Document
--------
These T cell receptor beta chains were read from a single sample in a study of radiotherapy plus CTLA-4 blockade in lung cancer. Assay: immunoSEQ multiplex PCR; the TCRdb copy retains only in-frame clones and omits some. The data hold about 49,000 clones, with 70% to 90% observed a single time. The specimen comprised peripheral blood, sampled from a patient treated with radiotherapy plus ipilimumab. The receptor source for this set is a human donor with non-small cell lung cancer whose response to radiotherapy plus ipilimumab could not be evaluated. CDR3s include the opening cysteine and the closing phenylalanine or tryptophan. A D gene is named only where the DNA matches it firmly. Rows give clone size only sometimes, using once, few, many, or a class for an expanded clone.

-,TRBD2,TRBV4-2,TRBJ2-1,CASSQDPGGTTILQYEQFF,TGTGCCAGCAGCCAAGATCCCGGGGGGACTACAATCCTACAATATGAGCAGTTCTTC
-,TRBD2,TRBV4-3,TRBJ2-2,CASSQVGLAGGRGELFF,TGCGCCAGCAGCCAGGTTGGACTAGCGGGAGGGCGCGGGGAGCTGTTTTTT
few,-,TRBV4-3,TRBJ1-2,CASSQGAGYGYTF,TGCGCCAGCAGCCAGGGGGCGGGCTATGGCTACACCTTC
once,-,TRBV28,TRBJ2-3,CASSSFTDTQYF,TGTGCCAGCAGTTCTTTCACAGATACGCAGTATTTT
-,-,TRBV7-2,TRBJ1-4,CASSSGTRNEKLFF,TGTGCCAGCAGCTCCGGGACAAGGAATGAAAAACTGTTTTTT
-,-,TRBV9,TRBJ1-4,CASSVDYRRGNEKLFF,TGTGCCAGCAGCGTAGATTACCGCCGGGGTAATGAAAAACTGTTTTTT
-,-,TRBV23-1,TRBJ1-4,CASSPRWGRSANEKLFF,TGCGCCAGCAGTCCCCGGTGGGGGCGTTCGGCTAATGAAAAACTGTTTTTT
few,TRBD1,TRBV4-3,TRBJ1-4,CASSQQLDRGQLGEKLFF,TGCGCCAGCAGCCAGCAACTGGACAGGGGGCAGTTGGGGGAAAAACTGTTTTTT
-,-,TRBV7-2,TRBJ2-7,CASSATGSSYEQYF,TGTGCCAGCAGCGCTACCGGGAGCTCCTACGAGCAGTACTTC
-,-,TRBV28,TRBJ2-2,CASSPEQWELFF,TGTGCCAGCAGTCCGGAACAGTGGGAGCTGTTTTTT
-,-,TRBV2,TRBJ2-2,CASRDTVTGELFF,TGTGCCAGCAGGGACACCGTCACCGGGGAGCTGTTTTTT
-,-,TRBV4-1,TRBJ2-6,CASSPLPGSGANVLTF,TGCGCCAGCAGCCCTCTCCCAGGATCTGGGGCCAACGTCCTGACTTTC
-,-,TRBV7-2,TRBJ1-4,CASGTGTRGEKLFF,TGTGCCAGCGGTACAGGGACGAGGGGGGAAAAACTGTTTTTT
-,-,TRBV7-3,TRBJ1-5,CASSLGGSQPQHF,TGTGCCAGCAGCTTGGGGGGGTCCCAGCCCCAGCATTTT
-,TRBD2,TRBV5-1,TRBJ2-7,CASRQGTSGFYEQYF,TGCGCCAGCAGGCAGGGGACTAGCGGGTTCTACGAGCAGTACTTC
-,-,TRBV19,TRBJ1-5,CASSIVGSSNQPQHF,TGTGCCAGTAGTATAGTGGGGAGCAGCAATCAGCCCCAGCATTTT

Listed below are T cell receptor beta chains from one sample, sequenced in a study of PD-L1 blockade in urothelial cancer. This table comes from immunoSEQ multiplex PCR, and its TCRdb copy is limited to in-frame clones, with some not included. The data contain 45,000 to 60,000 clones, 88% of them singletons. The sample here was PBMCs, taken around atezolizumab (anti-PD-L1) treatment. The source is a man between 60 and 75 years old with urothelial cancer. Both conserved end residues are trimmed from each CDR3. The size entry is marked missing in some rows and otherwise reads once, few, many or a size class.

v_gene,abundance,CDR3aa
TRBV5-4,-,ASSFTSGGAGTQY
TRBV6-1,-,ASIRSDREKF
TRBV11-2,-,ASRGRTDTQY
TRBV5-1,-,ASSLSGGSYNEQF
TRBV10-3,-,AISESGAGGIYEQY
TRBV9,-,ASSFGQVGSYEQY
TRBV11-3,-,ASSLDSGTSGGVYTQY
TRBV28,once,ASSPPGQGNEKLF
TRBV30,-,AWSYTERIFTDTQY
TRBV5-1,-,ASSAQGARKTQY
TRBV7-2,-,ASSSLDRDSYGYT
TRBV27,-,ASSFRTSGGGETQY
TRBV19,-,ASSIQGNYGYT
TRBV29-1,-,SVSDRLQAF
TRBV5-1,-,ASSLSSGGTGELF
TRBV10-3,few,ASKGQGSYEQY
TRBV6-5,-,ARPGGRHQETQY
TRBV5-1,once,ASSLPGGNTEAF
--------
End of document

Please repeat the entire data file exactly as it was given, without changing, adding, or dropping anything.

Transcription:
These T cell receptor beta chains were read from a single sample in a study of radiotherapy plus CTLA-4 blockade in lung cancer. Assay: immunoSEQ multiplex PCR; the TCRdb copy retains only in-frame clones and omits some. The data hold about 49,000 clones, with 70% to 90% observed a single time. The specimen comprised peripheral blood, sampled from a patient treated with radiotherapy plus ipilimumab. The receptor source for this set is a human donor with non-small cell lung cancer whose response to radiotherapy plus ipilimumab could not be evaluated. CDR3s include the opening cysteine and the closing phenylalanine or tryptophan. A D gene is named only where the DNA matches it firmly. Rows give clone size only sometimes, using once, few, many, or a class for an expanded clone.

-,TRBD2,TRBV4-2,TRBJ2-1,CASSQDPGGTTILQYEQFF,TGTGCCAGCAGCCAAGATCCCGGGGGGACTACAATCCTACAATATGAGCAGTTCTTC
-,TRBD2,TRBV4-3,TRBJ2-2,CASSQVGLAGGRGELFF,TGCGCCAGCAGCCAGGTTGGACTAGCGGGAGGGCGCGGGGAGCTGTTTTTT
few,-,TRBV4-3,TRBJ1-2,CASSQGAGYGYTF,TGCGCCAGCAGCCAGGGGGCGGGCTATGGCTACACCTTC
once,-,TRBV28,TRBJ2-3,CASSSFTDTQYF,TGTGCCAGCAGTTCTTTCACAGATACGCAGTATTTT
-,-,TRBV7-2,TRBJ1-4,CASSSGTRNEKLFF,TGTGCCAGCAGCTCCGGGACAAGGAATGAAAAACTGTTTTTT
-,-,TRBV9,TRBJ1-4,CASSVDYRRGNEKLFF,TGTGCCAGCAGCGTAGATTACCGCCGGGGTAATGAAAAACTGTTTTTT
-,-,TRBV23-1,TRBJ1-4,CASSPRWGRSANEKLFF,TGCGCCAGCAGTCCCCGGTGGGGGCGTTCGGCTAATGAAAAACTGTTTTTT
few,TRBD1,TRBV4-3,TRBJ1-4,CASSQQLDRGQLGEKLFF,TGCGCCAGCAGCCAGCAACTGGACAGGGGGCAGTTGGGGGAAAAACTGTTTTTT
-,-,TRBV7-2,TRBJ2-7,CASSATGSSYEQYF,TGTGCCAGCAGCGCTACCGGGAGCTCCTACGAGCAGTACTTC
-,-,TRBV28,TRBJ2-2,CASSPEQWELFF,TGTGCCAGCAGTCCGGAACAGTGGGAGCTGTTTTTT
-,-,TRBV2,TRBJ2-2,CASRDTVTGELFF,TGTGCCAGCAGGGACACCGTCACCGGGGAGCTGTTTTTT
-,-,TRBV4-1,TRBJ2-6,CASSPLPGSGANVLTF,TGCGCCAGCAGCCCTCTCCCAGGATCTGGGGCCAACGTCCTGACTTTC
-,-,TRBV7-2,TRBJ1-4,CASGTGTRGEKLFF,TGTGCCAGCGGTACAGGGACGAGGGGGGAAAAACTGTTTTTT
-,-,TRBV7-3,TRBJ1-5,CASSLGGSQPQHF,TGTGCCAGCAGCTTGGGGGGGTCCCAGCCCCAGCATTTT
-,TRBD2,TRBV5-1,TRBJ2-7,CASRQGTSGFYEQYF,TGCGCCAGCAGGCAGGGGACTAGCGGGTTCTACGAGCAGTACTTC
-,-,TRBV19,TRBJ1-5,CASSIVGSSNQPQHF,TGTGCCAGTAGTATAGTGGGGAGCAGCAATCAGCCCCAGCATTTT

Listed below are T cell receptor beta chains from one sample, sequenced in a study of PD-L1 blockade in urothelial cancer. This table comes from immunoSEQ multiplex PCR, and its TCRdb copy is limited to in-frame clones, with some not included. The data contain 45,000 to 60,000 clones, 88% of them singletons. The sample here was PBMCs, taken around atezolizumab (anti-PD-L1) treatment. The source is a man between 60 and 75 years old with urothelial cancer. Both conserved end residues are trimmed from each CDR3. The size entry is marked missing in some rows and otherwise reads once, few, many or a size class.

v_gene,abundance,CDR3aa
TRBV5-4,-,ASSFTSGGAGTQY
TRBV6-1,-,ASIRSDREKF
TRBV11-2,-,ASRGRTDTQY
TRBV5-1,-,ASSLSGGSYNEQF
TRBV10-3,-,AISESGAGGIYEQY
TRBV9,-,ASSFGQVGSYEQY
TRBV11-3,-,ASSLDSGTSGGVYTQY
TRBV28,once,ASSPPGQGNEKLF
TRBV30,-,AWSYTERIFTDTQY
TRBV5-1,-,ASSAQGARKTQY
TRBV7-2,-,ASSSLDRDSYGYT
TRBV27,-,ASSFRTSGGGETQY
TRBV19,-,ASSIQGNYGYT
TRBV29-1,-,SVSDRLQAF
TRBV5-1,-,ASSLSSGGTGELF
TRBV10-3,few,ASKGQGSYEQY
TRBV6-5,-,ARPGGRHQETQY
TRBV5-1,once,ASSLPGGNTEAF